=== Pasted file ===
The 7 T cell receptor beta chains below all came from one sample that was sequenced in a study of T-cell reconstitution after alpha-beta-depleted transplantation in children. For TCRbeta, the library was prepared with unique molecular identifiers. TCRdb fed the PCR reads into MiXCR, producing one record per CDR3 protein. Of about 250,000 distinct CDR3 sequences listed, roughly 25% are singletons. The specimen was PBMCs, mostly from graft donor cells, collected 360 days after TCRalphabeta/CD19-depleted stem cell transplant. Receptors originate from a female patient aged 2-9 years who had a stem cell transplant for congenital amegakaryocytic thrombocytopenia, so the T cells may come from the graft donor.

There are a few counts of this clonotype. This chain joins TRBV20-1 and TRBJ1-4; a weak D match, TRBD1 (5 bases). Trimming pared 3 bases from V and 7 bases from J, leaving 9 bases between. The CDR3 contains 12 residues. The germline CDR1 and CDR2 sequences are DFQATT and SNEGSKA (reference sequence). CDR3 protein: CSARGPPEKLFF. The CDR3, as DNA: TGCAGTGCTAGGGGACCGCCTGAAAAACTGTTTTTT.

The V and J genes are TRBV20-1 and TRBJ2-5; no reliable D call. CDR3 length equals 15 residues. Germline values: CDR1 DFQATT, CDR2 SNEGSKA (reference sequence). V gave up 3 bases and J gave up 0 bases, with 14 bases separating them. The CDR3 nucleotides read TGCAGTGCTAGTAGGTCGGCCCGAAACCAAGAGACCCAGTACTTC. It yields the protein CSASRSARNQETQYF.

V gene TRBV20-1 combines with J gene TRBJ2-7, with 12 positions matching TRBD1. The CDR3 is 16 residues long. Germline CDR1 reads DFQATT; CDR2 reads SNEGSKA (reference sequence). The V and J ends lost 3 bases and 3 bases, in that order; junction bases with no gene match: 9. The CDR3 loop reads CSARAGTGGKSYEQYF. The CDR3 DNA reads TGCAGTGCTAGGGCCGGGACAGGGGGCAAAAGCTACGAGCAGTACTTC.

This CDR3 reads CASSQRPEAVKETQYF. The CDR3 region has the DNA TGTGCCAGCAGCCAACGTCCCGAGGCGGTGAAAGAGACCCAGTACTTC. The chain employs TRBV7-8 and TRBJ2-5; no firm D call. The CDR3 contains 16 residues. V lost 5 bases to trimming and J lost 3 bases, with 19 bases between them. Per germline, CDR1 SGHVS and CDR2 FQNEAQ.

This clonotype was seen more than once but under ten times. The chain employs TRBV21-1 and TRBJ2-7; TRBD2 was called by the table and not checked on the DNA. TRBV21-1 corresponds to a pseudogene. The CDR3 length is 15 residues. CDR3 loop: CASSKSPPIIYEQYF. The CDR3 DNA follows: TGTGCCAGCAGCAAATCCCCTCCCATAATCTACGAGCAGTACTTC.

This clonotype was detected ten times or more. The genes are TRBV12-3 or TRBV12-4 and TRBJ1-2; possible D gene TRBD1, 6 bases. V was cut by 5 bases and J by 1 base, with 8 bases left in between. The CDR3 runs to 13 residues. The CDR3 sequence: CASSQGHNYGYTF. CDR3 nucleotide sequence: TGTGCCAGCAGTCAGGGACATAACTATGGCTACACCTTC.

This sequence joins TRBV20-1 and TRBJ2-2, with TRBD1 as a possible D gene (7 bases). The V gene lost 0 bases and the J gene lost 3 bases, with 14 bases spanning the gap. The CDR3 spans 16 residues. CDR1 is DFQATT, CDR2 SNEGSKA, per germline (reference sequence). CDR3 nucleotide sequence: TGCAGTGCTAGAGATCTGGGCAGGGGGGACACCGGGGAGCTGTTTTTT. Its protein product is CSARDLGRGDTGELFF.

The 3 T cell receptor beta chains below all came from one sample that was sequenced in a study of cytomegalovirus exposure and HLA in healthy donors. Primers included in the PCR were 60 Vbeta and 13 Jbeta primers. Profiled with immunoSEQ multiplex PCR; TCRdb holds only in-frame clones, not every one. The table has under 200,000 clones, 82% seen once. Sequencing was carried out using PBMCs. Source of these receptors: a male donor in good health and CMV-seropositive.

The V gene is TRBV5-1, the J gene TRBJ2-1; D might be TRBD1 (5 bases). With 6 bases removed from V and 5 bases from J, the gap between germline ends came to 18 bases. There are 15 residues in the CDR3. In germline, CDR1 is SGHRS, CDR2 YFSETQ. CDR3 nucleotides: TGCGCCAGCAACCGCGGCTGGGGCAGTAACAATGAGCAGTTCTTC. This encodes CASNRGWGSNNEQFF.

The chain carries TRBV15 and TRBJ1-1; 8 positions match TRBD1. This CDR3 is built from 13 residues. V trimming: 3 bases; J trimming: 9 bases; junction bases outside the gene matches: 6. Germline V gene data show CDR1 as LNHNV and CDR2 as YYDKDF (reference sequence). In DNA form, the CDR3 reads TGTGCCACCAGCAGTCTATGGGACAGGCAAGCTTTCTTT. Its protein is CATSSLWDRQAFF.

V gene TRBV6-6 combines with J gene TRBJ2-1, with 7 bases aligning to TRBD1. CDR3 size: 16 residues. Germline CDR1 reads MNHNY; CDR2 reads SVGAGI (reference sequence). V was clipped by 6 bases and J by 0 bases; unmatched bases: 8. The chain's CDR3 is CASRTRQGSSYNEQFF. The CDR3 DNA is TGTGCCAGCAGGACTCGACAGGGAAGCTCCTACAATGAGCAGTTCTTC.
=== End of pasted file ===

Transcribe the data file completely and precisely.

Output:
The 7 T cell receptor beta chains below all came from one sample that was sequenced in a study of T-cell reconstitution after alpha-beta-depleted transplantation in children. For TCRbeta, the library was prepared with unique molecular identifiers. TCRdb fed the PCR reads into MiXCR, producing one record per CDR3 protein. Of about 250,000 distinct CDR3 sequences listed, roughly 25% are singletons. The specimen was PBMCs, mostly from graft donor cells, collected 360 days after TCRalphabeta/CD19-depleted stem cell transplant. Receptors originate from a female patient aged 2-9 years who had a stem cell transplant for congenital amegakaryocytic thrombocytopenia, so the T cells may come from the graft donor.

There are a few counts of this clonotype. This chain joins TRBV20-1 and TRBJ1-4; a weak D match, TRBD1 (5 bases). Trimming pared 3 bases from V and 7 bases from J, leaving 9 bases between. The CDR3 contains 12 residues. The germline CDR1 and CDR2 sequences are DFQATT and SNEGSKA (reference sequence). CDR3 protein: CSARGPPEKLFF. The CDR3, as DNA: TGCAGTGCTAGGGGACCGCCTGAAAAACTGTTTTTT.

The V and J genes are TRBV20-1 and TRBJ2-5; no reliable D call. CDR3 length equals 15 residues. Germline values: CDR1 DFQATT, CDR2 SNEGSKA (reference sequence). V gave up 3 bases and J gave up 0 bases, with 14 bases separating them. The CDR3 nucleotides read TGCAGTGCTAGTAGGTCGGCCCGAAACCAAGAGACCCAGTACTTC. It yields the protein CSASRSARNQETQYF.

V gene TRBV20-1 combines with J gene TRBJ2-7, with 12 positions matching TRBD1. The CDR3 is 16 residues long. Germline CDR1 reads DFQATT; CDR2 reads SNEGSKA (reference sequence). The V and J ends lost 3 bases and 3 bases, in that order; junction bases with no gene match: 9. The CDR3 loop reads CSARAGTGGKSYEQYF. The CDR3 DNA reads TGCAGTGCTAGGGCCGGGACAGGGGGCAAAAGCTACGAGCAGTACTTC.

This CDR3 reads CASSQRPEAVKETQYF. The CDR3 region has the DNA TGTGCCAGCAGCCAACGTCCCGAGGCGGTGAAAGAGACCCAGTACTTC. The chain employs TRBV7-8 and TRBJ2-5; no firm D call. The CDR3 contains 16 residues. V lost 5 bases to trimming and J lost 3 bases, with 19 bases between them. Per germline, CDR1 SGHVS and CDR2 FQNEAQ.

This clonotype was seen more than once but under ten times. The chain employs TRBV21-1 and TRBJ2-7; TRBD2 was called by the table and not checked on the DNA. TRBV21-1 corresponds to a pseudogene. The CDR3 length is 15 residues. CDR3 loop: CASSKSPPIIYEQYF. The CDR3 DNA follows: TGTGCCAGCAGCAAATCCCCTCCCATAATCTACGAGCAGTACTTC.

This clonotype was detected ten times or more. The genes are TRBV12-3 or TRBV12-4 and TRBJ1-2; possible D gene TRBD1, 6 bases. V was cut by 5 bases and J by 1 base, with 8 bases left in between. The CDR3 runs to 13 residues. The CDR3 sequence: CASSQGHNYGYTF. CDR3 nucleotide sequence: TGTGCCAGCAGTCAGGGACATAACTATGGCTACACCTTC.

This sequence joins TRBV20-1 and TRBJ2-2, with TRBD1 as a possible D gene (7 bases). The V gene lost 0 bases and the J gene lost 3 bases, with 14 bases spanning the gap. The CDR3 spans 16 residues. CDR1 is DFQATT, CDR2 SNEGSKA, per germline (reference sequence). CDR3 nucleotide sequence: TGCAGTGCTAGAGATCTGGGCAGGGGGGACACCGGGGAGCTGTTTTTT. Its protein product is CSARDLGRGDTGELFF.

The 3 T cell receptor beta chains below all came from one sample that was sequenced in a study of cytomegalovirus exposure and HLA in healthy donors. Primers included in the PCR were 60 Vbeta and 13 Jbeta primers. Profiled with immunoSEQ multiplex PCR; TCRdb holds only in-frame clones, not every one. The table has under 200,000 clones, 82% seen once. Sequencing was carried out using PBMCs. Source of these receptors: a male donor in good health and CMV-seropositive.

The V gene is TRBV5-1, the J gene TRBJ2-1; D might be TRBD1 (5 bases). With 6 bases removed from V and 5 bases from J, the gap between germline ends came to 18 bases. There are 15 residues in the CDR3. In germline, CDR1 is SGHRS, CDR2 YFSETQ. CDR3 nucleotides: TGCGCCAGCAACCGCGGCTGGGGCAGTAACAATGAGCAGTTCTTC. This encodes CASNRGWGSNNEQFF.

The chain carries TRBV15 and TRBJ1-1; 8 positions match TRBD1. This CDR3 is built from 13 residues. V trimming: 3 bases; J trimming: 9 bases; junction bases outside the gene matches: 6. Germline V gene data show CDR1 as LNHNV and CDR2 as YYDKDF (reference sequence). In DNA form, the CDR3 reads TGTGCCACCAGCAGTCTATGGGACAGGCAAGCTTTCTTT. Its protein is CATSSLWDRQAFF.

V gene TRBV6-6 combines with J gene TRBJ2-1, with 7 bases aligning to TRBD1. CDR3 size: 16 residues. Germline CDR1 reads MNHNY; CDR2 reads SVGAGI (reference sequence). V was clipped by 6 bases and J by 0 bases; unmatched bases: 8. The chain's CDR3 is CASRTRQGSSYNEQFF. The CDR3 DNA is TGTGCCAGCAGGACTCGACAGGGAAGCTCCTACAATGAGCAGTTCTTC.